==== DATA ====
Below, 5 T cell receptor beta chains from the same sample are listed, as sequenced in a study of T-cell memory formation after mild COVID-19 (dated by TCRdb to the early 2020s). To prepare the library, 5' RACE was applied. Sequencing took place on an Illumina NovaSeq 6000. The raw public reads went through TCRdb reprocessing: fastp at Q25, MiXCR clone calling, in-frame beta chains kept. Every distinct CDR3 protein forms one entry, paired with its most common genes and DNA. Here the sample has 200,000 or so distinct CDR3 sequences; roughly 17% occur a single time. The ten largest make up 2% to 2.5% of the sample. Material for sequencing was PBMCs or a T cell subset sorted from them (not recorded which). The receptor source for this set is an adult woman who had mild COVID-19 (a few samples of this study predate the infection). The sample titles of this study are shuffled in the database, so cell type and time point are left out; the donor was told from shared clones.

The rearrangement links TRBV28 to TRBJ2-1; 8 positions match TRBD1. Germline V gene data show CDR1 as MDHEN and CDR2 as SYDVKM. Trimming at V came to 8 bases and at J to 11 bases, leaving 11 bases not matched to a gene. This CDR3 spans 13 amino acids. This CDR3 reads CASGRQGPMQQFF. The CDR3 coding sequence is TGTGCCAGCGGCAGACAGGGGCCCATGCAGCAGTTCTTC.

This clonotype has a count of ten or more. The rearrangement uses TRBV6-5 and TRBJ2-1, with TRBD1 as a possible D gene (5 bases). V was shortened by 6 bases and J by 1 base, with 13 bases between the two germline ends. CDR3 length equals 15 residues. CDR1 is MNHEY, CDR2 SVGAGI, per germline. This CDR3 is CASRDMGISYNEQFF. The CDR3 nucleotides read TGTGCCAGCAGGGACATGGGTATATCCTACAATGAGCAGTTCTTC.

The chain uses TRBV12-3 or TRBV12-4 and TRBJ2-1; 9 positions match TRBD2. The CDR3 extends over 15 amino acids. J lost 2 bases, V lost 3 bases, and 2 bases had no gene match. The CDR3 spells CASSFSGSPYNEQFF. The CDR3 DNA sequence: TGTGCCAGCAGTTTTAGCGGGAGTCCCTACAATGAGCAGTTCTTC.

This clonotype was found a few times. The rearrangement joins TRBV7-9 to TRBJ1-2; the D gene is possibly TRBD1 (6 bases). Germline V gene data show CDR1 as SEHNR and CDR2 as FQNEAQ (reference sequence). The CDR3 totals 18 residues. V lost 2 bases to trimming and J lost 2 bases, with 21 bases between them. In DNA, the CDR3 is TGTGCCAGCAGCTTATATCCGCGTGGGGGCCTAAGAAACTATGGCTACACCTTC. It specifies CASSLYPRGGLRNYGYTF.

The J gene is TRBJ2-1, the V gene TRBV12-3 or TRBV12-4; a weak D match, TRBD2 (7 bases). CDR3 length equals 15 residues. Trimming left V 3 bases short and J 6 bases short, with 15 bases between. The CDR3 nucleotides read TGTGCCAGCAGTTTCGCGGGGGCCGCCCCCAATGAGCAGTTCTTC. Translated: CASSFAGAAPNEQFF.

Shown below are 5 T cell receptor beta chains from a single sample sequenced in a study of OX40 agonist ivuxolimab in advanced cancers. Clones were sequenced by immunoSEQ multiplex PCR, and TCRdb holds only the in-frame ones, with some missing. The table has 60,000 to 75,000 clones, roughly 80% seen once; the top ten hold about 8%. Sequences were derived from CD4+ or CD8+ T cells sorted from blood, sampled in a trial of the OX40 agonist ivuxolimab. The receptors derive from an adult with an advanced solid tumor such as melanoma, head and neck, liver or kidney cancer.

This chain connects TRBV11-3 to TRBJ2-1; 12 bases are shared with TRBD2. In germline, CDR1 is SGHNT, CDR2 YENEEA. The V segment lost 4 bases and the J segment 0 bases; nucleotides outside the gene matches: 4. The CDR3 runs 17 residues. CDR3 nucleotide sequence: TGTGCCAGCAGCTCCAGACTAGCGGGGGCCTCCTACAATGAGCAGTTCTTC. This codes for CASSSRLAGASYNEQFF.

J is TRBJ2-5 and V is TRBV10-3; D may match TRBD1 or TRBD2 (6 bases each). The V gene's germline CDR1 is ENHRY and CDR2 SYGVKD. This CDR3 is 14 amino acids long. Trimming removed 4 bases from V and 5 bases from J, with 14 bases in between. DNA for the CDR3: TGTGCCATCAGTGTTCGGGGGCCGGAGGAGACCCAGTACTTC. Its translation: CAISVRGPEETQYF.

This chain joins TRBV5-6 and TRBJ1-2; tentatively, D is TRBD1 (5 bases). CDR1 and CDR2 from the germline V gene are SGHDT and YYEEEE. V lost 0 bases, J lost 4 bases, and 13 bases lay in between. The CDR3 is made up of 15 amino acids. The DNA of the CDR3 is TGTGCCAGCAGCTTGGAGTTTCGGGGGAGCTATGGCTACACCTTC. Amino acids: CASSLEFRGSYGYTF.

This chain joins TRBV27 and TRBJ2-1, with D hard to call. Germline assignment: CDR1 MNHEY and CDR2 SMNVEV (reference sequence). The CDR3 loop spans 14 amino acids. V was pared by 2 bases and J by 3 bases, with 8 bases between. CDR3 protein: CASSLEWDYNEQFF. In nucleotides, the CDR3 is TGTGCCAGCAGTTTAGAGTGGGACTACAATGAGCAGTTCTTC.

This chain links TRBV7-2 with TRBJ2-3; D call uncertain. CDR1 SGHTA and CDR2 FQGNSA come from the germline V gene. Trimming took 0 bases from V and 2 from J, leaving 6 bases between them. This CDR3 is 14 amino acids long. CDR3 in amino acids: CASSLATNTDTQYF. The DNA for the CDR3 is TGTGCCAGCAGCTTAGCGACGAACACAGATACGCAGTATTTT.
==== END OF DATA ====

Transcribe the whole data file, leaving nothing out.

Below, 5 T cell receptor beta chains from the same sample are listed, as sequenced in a study of T-cell memory formation after mild COVID-19 (dated by TCRdb to the early 2020s). To prepare the library, 5' RACE was applied. Sequencing took place on an Illumina NovaSeq 6000. The raw public reads went through TCRdb reprocessing: fastp at Q25, MiXCR clone calling, in-frame beta chains kept. Every distinct CDR3 protein forms one entry, paired with its most common genes and DNA. Here the sample has 200,000 or so distinct CDR3 sequences; roughly 17% occur a single time. The ten largest make up 2% to 2.5% of the sample. Material for sequencing was PBMCs or a T cell subset sorted from them (not recorded which). The receptor source for this set is an adult woman who had mild COVID-19 (a few samples of this study predate the infection). The sample titles of this study are shuffled in the database, so cell type and time point are left out; the donor was told from shared clones.

The rearrangement links TRBV28 to TRBJ2-1; 8 positions match TRBD1. Germline V gene data show CDR1 as MDHEN and CDR2 as SYDVKM. Trimming at V came to 8 bases and at J to 11 bases, leaving 11 bases not matched to a gene. This CDR3 spans 13 amino acids. This CDR3 reads CASGRQGPMQQFF. The CDR3 coding sequence is TGTGCCAGCGGCAGACAGGGGCCCATGCAGCAGTTCTTC.

This clonotype has a count of ten or more. The rearrangement uses TRBV6-5 and TRBJ2-1, with TRBD1 as a possible D gene (5 bases). V was shortened by 6 bases and J by 1 base, with 13 bases between the two germline ends. CDR3 length equals 15 residues. CDR1 is MNHEY, CDR2 SVGAGI, per germline. This CDR3 is CASRDMGISYNEQFF. The CDR3 nucleotides read TGTGCCAGCAGGGACATGGGTATATCCTACAATGAGCAGTTCTTC.

The chain uses TRBV12-3 or TRBV12-4 and TRBJ2-1; 9 positions match TRBD2. The CDR3 extends over 15 amino acids. J lost 2 bases, V lost 3 bases, and 2 bases had no gene match. The CDR3 spells CASSFSGSPYNEQFF. The CDR3 DNA sequence: TGTGCCAGCAGTTTTAGCGGGAGTCCCTACAATGAGCAGTTCTTC.

This clonotype was found a few times. The rearrangement joins TRBV7-9 to TRBJ1-2; the D gene is possibly TRBD1 (6 bases). Germline V gene data show CDR1 as SEHNR and CDR2 as FQNEAQ (reference sequence). The CDR3 totals 18 residues. V lost 2 bases to trimming and J lost 2 bases, with 21 bases between them. In DNA, the CDR3 is TGTGCCAGCAGCTTATATCCGCGTGGGGGCCTAAGAAACTATGGCTACACCTTC. It specifies CASSLYPRGGLRNYGYTF.

The J gene is TRBJ2-1, the V gene TRBV12-3 or TRBV12-4; a weak D match, TRBD2 (7 bases). CDR3 length equals 15 residues. Trimming left V 3 bases short and J 6 bases short, with 15 bases between. The CDR3 nucleotides read TGTGCCAGCAGTTTCGCGGGGGCCGCCCCCAATGAGCAGTTCTTC. Translated: CASSFAGAAPNEQFF.

Shown below are 5 T cell receptor beta chains from a single sample sequenced in a study of OX40 agonist ivuxolimab in advanced cancers. Clones were sequenced by immunoSEQ multiplex PCR, and TCRdb holds only the in-frame ones, with some missing. The table has 60,000 to 75,000 clones, roughly 80% seen once; the top ten hold about 8%. Sequences were derived from CD4+ or CD8+ T cells sorted from blood, sampled in a trial of the OX40 agonist ivuxolimab. The receptors derive from an adult with an advanced solid tumor such as melanoma, head and neck, liver or kidney cancer.

This chain connects TRBV11-3 to TRBJ2-1; 12 bases are shared with TRBD2. In germline, CDR1 is SGHNT, CDR2 YENEEA. The V segment lost 4 bases and the J segment 0 bases; nucleotides outside the gene matches: 4. The CDR3 runs 17 residues. CDR3 nucleotide sequence: TGTGCCAGCAGCTCCAGACTAGCGGGGGCCTCCTACAATGAGCAGTTCTTC. This codes for CASSSRLAGASYNEQFF.

J is TRBJ2-5 and V is TRBV10-3; D may match TRBD1 or TRBD2 (6 bases each). The V gene's germline CDR1 is ENHRY and CDR2 SYGVKD. This CDR3 is 14 amino acids long. Trimming removed 4 bases from V and 5 bases from J, with 14 bases in between. DNA for the CDR3: TGTGCCATCAGTGTTCGGGGGCCGGAGGAGACCCAGTACTTC. Its translation: CAISVRGPEETQYF.

This chain joins TRBV5-6 and TRBJ1-2; tentatively, D is TRBD1 (5 bases). CDR1 and CDR2 from the germline V gene are SGHDT and YYEEEE. V lost 0 bases, J lost 4 bases, and 13 bases lay in between. The CDR3 is made up of 15 amino acids. The DNA of the CDR3 is TGTGCCAGCAGCTTGGAGTTTCGGGGGAGCTATGGCTACACCTTC. Amino acids: CASSLEFRGSYGYTF.

This chain joins TRBV27 and TRBJ2-1, with D hard to call. Germline assignment: CDR1 MNHEY and CDR2 SMNVEV (reference sequence). The CDR3 loop spans 14 amino acids. V was pared by 2 bases and J by 3 bases, with 8 bases between. CDR3 protein: CASSLEWDYNEQFF. In nucleotides, the CDR3 is TGTGCCAGCAGTTTAGAGTGGGACTACAATGAGCAGTTCTTC.

This chain links TRBV7-2 with TRBJ2-3; D call uncertain. CDR1 SGHTA and CDR2 FQGNSA come from the germline V gene. Trimming took 0 bases from V and 2 from J, leaving 6 bases between them. This CDR3 is 14 amino acids long. CDR3 in amino acids: CASSLATNTDTQYF. The DNA for the CDR3 is TGTGCCAGCAGCTTAGCGACGAACACAGATACGCAGTATTTT.